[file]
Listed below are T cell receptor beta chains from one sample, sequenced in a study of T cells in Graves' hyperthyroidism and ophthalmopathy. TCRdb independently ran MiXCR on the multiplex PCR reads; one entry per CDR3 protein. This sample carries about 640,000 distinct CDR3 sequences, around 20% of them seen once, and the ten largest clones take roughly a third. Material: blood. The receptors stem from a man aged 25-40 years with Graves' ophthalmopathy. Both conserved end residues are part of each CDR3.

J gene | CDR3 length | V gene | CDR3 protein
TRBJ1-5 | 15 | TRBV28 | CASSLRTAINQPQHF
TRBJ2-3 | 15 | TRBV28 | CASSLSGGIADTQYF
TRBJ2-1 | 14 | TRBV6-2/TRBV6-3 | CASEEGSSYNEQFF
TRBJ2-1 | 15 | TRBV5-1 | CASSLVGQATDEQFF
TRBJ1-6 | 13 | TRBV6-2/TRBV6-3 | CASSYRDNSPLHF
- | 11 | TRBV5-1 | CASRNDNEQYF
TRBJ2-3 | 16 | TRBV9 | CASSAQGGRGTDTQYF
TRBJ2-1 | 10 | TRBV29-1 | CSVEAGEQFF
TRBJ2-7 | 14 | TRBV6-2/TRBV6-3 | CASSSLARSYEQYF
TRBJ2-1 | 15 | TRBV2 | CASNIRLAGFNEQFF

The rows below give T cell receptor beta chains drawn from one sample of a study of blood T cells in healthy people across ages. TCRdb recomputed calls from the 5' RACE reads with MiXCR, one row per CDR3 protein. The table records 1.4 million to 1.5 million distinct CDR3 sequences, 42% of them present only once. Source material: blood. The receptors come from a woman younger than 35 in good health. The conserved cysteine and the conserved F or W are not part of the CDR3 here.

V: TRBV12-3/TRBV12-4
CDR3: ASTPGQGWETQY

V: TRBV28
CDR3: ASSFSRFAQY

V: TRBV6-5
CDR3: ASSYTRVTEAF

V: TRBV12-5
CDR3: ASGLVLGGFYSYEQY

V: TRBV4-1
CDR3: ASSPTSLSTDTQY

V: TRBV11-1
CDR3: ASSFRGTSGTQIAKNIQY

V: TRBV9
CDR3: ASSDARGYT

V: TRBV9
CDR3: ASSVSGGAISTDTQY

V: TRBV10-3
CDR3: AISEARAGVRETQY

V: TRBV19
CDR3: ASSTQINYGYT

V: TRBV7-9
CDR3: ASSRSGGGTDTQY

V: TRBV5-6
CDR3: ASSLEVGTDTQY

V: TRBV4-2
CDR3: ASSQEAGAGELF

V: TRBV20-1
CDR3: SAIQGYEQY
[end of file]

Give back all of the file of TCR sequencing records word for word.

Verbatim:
Listed below are T cell receptor beta chains from one sample, sequenced in a study of T cells in Graves' hyperthyroidism and ophthalmopathy. TCRdb independently ran MiXCR on the multiplex PCR reads; one entry per CDR3 protein. This sample carries about 640,000 distinct CDR3 sequences, around 20% of them seen once, and the ten largest clones take roughly a third. Material: blood. The receptors stem from a man aged 25-40 years with Graves' ophthalmopathy. Both conserved end residues are part of each CDR3.

J gene | CDR3 length | V gene | CDR3 protein
TRBJ1-5 | 15 | TRBV28 | CASSLRTAINQPQHF
TRBJ2-3 | 15 | TRBV28 | CASSLSGGIADTQYF
TRBJ2-1 | 14 | TRBV6-2/TRBV6-3 | CASEEGSSYNEQFF
TRBJ2-1 | 15 | TRBV5-1 | CASSLVGQATDEQFF
TRBJ1-6 | 13 | TRBV6-2/TRBV6-3 | CASSYRDNSPLHF
- | 11 | TRBV5-1 | CASRNDNEQYF
TRBJ2-3 | 16 | TRBV9 | CASSAQGGRGTDTQYF
TRBJ2-1 | 10 | TRBV29-1 | CSVEAGEQFF
TRBJ2-7 | 14 | TRBV6-2/TRBV6-3 | CASSSLARSYEQYF
TRBJ2-1 | 15 | TRBV2 | CASNIRLAGFNEQFF

The rows below give T cell receptor beta chains drawn from one sample of a study of blood T cells in healthy people across ages. TCRdb recomputed calls from the 5' RACE reads with MiXCR, one row per CDR3 protein. The table records 1.4 million to 1.5 million distinct CDR3 sequences, 42% of them present only once. Source material: blood. The receptors come from a woman younger than 35 in good health. The conserved cysteine and the conserved F or W are not part of the CDR3 here.

V: TRBV12-3/TRBV12-4
CDR3: ASTPGQGWETQY

V: TRBV28
CDR3: ASSFSRFAQY

V: TRBV6-5
CDR3: ASSYTRVTEAF

V: TRBV12-5
CDR3: ASGLVLGGFYSYEQY

V: TRBV4-1
CDR3: ASSPTSLSTDTQY

V: TRBV11-1
CDR3: ASSFRGTSGTQIAKNIQY

V: TRBV9
CDR3: ASSDARGYT

V: TRBV9
CDR3: ASSVSGGAISTDTQY

V: TRBV10-3
CDR3: AISEARAGVRETQY

V: TRBV19
CDR3: ASSTQINYGYT

V: TRBV7-9
CDR3: ASSRSGGGTDTQY

V: TRBV5-6
CDR3: ASSLEVGTDTQY

V: TRBV4-2
CDR3: ASSQEAGAGELF

V: TRBV20-1
CDR3: SAIQGYEQY